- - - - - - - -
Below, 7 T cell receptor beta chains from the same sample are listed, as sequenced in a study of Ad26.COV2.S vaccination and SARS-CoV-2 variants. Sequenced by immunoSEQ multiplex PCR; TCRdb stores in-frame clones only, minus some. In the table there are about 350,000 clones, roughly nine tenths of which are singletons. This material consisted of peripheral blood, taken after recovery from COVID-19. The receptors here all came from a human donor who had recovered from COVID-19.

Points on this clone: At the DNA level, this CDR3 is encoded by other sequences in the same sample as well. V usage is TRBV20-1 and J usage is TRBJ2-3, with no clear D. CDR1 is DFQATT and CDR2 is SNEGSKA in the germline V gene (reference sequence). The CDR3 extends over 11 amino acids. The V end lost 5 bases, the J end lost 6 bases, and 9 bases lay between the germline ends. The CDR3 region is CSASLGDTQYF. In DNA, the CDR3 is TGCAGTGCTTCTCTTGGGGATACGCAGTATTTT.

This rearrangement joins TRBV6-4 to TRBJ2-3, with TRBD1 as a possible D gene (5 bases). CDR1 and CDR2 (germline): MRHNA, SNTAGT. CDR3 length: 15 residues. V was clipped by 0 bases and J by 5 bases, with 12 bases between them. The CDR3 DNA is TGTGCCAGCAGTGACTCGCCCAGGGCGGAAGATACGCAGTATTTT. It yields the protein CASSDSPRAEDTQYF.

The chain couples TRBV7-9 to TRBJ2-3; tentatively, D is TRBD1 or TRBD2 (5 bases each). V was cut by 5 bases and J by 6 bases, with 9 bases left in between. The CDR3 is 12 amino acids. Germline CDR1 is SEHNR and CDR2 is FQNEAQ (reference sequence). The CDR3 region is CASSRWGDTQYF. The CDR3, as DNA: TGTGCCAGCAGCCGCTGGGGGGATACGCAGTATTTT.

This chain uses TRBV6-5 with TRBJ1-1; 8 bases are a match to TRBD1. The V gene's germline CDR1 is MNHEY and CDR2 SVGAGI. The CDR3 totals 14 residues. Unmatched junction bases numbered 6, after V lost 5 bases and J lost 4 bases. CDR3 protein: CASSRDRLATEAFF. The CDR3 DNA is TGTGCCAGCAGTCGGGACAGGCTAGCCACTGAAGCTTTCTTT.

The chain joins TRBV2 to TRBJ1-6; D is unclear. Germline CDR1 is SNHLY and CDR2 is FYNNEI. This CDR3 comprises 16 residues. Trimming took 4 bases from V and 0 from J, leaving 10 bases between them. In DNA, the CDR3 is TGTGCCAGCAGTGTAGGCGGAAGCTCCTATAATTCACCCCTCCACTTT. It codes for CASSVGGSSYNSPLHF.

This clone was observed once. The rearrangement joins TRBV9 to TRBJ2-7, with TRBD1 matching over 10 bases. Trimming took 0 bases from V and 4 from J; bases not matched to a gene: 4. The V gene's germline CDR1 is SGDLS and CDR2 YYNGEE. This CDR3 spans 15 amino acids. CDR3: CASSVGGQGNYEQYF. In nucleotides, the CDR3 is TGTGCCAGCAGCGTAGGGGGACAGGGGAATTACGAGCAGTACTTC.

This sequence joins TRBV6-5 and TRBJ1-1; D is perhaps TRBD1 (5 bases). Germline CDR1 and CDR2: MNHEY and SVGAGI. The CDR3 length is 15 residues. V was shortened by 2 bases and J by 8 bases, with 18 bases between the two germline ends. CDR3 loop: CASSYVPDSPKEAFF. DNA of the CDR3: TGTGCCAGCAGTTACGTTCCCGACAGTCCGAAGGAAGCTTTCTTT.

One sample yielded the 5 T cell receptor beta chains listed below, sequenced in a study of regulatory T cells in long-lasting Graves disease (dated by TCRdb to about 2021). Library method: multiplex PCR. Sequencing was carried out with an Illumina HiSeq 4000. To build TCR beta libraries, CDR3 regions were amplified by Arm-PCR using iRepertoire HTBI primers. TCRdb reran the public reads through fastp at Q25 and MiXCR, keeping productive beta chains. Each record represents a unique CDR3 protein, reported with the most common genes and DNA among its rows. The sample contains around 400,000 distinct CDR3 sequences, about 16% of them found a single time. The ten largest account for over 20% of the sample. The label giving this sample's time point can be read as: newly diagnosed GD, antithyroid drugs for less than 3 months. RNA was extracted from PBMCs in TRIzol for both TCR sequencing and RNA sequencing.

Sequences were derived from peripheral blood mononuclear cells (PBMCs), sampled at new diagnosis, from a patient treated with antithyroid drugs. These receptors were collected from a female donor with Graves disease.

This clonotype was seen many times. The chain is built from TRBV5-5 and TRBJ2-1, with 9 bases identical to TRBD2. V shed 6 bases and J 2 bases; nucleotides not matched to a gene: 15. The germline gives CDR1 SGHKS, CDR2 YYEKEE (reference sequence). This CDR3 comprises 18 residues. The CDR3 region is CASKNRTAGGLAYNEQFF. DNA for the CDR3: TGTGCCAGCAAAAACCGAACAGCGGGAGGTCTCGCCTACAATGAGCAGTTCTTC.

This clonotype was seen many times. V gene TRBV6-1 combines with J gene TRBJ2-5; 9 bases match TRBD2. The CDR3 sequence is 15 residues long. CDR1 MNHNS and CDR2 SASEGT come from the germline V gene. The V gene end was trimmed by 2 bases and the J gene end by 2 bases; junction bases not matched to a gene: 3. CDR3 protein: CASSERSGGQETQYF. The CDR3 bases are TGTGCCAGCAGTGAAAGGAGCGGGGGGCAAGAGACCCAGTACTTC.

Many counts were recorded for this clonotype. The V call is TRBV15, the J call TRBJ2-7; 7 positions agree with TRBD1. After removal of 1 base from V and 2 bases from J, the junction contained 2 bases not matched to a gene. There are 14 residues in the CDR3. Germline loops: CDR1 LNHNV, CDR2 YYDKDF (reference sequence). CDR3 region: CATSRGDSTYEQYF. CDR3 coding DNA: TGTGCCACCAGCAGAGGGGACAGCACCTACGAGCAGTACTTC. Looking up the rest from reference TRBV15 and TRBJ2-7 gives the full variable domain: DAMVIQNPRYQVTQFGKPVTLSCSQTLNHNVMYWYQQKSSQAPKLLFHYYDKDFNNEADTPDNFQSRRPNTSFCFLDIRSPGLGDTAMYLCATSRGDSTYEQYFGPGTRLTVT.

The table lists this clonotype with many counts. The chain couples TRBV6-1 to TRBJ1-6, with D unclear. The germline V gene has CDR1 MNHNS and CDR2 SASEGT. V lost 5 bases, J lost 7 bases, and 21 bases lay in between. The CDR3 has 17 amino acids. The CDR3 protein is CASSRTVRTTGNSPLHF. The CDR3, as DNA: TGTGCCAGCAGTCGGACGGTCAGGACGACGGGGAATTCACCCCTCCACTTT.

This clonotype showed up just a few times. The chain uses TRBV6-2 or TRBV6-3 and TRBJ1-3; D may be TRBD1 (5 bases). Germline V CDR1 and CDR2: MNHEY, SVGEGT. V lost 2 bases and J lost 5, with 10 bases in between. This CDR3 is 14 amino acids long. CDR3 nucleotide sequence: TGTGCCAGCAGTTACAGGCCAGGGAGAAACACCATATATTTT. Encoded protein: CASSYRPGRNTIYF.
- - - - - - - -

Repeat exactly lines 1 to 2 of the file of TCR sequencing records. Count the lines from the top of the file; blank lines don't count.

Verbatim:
Below, 7 T cell receptor beta chains from the same sample are listed, as sequenced in a study of Ad26.COV2.S vaccination and SARS-CoV-2 variants. Sequenced by immunoSEQ multiplex PCR; TCRdb stores in-frame clones only, minus some. In the table there are about 350,000 clones, roughly nine tenths of which are singletons. This material consisted of peripheral blood, taken after recovery from COVID-19. The receptors here all came from a human donor who had recovered from COVID-19.

Points on this clone: At the DNA level, this CDR3 is encoded by other sequences in the same sample as well. V usage is TRBV20-1 and J usage is TRBJ2-3, with no clear D. CDR1 is DFQATT and CDR2 is SNEGSKA in the germline V gene (reference sequence). The CDR3 extends over 11 amino acids. The V end lost 5 bases, the J end lost 6 bases, and 9 bases lay between the germline ends. The CDR3 region is CSASLGDTQYF. In DNA, the CDR3 is TGCAGTGCTTCTCTTGGGGATACGCAGTATTTT.